One or more parties are motivated primarily by strong emotional (fear, anger, guilt, etc.) and as a consequence, the parties take extreme, black and white positions and look to the courts for revenge or validation. Reasonable accommodations are not made. The attorneys often function as “alter egos” for their clients instead of counseling the clients toward sensible solutions. This is the costliest form of dispute resolution, emotionally and financially. It is always destructive for the children involved. Such cases can drag on for many years. Few clients report satisfaction with the outcome of cases handled this way, regardless of who won.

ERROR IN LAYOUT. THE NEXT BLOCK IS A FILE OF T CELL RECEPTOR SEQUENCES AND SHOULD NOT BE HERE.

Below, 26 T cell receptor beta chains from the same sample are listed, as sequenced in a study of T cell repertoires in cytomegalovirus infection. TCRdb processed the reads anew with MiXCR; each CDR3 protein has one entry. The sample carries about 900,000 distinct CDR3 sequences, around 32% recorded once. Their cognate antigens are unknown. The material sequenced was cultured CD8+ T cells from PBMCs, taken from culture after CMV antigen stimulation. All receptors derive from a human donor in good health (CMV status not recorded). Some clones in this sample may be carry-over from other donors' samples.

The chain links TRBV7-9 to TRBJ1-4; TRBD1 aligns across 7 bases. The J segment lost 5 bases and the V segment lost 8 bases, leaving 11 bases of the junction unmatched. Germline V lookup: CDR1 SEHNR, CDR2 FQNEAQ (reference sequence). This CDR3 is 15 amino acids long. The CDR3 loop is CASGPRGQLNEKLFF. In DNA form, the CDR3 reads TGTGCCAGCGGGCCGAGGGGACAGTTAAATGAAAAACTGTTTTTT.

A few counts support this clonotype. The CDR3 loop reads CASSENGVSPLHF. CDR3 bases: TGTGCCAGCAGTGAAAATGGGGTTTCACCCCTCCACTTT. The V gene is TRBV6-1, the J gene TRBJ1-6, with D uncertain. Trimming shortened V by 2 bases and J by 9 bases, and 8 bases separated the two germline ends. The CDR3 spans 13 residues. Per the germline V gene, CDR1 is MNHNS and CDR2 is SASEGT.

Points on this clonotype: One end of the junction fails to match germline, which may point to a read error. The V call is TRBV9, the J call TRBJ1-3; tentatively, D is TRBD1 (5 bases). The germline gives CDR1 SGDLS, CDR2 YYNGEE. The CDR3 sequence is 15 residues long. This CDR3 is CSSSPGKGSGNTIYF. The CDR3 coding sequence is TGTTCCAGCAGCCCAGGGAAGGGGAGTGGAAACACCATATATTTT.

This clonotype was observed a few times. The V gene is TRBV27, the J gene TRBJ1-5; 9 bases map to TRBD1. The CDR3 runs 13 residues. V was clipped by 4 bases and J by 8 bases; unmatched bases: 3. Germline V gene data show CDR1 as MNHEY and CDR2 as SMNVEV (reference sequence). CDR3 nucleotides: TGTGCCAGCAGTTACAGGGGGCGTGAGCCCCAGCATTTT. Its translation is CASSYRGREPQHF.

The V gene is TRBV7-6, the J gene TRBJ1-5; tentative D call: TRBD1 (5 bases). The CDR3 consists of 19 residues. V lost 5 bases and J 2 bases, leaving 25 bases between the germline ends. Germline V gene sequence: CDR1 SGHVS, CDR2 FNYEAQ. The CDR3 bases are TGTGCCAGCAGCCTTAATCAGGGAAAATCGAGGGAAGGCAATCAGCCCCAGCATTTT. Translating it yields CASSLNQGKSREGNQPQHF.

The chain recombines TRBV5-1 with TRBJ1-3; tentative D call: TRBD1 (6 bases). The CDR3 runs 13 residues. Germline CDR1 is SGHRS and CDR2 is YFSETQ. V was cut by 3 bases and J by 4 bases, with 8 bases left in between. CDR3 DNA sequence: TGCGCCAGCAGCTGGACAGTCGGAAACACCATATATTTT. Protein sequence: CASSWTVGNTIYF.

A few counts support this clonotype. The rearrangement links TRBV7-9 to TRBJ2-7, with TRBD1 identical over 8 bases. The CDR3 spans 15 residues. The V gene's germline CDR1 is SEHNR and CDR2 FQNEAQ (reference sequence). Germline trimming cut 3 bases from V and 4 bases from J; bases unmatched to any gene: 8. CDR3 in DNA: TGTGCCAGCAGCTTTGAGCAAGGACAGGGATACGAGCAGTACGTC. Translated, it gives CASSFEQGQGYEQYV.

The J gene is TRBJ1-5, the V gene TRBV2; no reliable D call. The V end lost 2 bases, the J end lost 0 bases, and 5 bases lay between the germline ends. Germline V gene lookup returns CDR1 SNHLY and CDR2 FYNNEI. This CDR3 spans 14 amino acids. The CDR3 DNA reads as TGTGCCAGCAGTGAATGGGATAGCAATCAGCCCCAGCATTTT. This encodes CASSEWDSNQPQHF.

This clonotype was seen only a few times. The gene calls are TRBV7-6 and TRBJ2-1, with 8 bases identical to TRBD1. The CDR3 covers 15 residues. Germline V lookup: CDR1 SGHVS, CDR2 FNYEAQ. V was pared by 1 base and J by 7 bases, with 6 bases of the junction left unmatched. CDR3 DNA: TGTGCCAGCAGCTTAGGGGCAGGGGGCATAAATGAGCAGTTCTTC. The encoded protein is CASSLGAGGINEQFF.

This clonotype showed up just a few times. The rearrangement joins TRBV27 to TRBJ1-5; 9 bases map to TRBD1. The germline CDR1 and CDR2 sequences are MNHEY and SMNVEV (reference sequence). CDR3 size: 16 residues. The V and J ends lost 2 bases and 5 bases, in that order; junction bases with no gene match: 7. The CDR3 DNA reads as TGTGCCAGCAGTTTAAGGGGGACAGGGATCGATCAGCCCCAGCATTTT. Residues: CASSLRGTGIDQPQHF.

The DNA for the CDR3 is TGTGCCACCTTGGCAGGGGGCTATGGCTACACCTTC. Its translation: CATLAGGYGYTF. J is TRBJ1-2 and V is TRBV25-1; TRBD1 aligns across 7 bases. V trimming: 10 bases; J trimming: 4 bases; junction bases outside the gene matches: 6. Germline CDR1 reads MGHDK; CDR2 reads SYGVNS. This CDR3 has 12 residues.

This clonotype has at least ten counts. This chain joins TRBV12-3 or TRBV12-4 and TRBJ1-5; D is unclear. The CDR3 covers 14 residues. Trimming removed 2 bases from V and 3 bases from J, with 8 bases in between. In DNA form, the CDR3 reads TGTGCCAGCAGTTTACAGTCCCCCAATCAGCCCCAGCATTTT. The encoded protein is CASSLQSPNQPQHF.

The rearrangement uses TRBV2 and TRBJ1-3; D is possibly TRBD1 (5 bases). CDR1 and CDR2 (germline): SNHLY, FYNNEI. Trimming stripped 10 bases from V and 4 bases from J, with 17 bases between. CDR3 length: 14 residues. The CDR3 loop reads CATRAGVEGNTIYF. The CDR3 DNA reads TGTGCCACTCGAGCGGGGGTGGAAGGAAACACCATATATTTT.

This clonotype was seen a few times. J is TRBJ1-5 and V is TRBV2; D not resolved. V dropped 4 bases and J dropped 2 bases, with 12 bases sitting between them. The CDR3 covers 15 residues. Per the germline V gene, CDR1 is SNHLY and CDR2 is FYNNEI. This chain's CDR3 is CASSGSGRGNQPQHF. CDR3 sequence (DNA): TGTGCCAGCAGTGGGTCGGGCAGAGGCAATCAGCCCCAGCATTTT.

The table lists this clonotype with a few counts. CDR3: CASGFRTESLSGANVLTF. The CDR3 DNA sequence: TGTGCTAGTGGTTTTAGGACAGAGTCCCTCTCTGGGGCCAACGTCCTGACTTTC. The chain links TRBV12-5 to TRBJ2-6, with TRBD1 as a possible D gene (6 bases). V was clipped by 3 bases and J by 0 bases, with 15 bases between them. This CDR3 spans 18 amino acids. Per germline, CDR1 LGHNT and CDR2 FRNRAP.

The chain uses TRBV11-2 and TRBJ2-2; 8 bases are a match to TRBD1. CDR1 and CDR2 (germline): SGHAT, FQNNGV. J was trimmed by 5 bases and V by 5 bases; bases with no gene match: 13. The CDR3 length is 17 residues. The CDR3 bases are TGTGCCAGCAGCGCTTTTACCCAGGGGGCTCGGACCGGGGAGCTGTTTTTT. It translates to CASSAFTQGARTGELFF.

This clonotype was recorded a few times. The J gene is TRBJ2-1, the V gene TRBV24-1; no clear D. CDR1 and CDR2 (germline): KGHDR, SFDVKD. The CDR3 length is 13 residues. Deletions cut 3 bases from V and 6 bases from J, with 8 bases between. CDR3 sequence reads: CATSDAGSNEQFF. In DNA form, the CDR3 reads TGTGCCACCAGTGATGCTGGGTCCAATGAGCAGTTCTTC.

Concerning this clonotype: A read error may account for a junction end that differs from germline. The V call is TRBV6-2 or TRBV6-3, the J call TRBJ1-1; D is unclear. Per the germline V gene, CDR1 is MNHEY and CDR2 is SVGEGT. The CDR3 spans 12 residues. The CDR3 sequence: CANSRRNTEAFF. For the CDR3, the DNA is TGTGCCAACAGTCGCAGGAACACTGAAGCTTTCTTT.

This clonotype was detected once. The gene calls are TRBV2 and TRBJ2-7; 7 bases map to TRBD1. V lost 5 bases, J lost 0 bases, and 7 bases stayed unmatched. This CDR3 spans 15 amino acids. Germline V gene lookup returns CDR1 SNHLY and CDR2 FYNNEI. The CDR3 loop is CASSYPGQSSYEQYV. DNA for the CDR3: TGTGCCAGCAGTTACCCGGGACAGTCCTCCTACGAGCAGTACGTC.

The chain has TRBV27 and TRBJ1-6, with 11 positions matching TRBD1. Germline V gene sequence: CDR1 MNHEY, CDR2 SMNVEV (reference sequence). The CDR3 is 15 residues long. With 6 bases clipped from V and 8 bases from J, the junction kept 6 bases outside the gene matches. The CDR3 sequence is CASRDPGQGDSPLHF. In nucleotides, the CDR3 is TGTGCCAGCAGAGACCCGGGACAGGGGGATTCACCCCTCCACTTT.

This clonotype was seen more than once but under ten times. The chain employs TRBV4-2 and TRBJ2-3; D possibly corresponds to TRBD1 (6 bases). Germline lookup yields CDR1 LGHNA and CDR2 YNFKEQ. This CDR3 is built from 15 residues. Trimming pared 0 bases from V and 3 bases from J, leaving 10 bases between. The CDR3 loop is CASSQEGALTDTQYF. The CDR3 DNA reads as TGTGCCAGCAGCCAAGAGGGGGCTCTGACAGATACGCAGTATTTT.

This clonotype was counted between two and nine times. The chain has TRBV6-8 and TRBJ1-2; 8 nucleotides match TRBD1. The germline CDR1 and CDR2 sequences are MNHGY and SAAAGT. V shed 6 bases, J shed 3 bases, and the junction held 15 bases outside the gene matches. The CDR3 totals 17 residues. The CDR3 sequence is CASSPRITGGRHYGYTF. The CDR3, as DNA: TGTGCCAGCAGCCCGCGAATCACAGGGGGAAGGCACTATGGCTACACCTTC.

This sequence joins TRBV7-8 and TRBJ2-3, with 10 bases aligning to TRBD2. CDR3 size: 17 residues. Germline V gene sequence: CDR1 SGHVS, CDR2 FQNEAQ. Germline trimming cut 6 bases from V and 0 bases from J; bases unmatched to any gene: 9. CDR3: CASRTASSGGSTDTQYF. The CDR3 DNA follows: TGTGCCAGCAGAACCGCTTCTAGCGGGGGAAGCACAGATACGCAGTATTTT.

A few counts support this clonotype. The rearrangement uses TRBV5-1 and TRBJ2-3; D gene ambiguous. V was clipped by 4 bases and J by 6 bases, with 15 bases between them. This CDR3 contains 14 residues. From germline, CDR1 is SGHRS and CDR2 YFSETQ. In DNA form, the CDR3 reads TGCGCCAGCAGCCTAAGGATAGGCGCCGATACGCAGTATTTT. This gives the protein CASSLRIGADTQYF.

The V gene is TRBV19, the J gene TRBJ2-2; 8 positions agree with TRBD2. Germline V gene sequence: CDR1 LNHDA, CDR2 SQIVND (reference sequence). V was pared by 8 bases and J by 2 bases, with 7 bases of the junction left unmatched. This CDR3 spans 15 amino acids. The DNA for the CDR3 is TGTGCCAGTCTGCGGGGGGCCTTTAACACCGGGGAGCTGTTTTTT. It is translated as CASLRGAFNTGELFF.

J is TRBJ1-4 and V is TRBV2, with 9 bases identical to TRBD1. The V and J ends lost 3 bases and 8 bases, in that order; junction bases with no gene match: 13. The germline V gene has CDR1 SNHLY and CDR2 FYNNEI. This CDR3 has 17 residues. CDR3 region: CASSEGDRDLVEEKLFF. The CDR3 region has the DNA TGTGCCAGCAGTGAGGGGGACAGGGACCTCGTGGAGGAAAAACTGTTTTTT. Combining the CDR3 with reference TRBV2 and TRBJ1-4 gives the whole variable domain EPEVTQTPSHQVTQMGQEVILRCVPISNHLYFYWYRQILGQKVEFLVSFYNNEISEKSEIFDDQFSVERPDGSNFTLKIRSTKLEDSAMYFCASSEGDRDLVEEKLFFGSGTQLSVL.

Why Collaborative Law?
Collaborative divorce is different. Unlike an uncontested divorce, the spouses don’t agree. Unlike a litigated divorce, the spouses don’t want a judge to decide. After all, most judges say that if both parties are unhappy then it was the right decision. In a collaborative divorce, the spouses agree that they want to retain control of the process and the outcome, and they want to ensure that their attorneys are on the same page.
If a case goes to trial, the attorney will make far more money in hourly fees than if it settles. So, do you trust that your attorney is negotiating in your best interest at a mediation or settlement conference? Even if your attorney is on the same page as you regarding the strategy, in a traditional case the court process controls. That means that your attorney must simultaneously “prepare for war while working toward peace”. You are footing the bill for those preparations.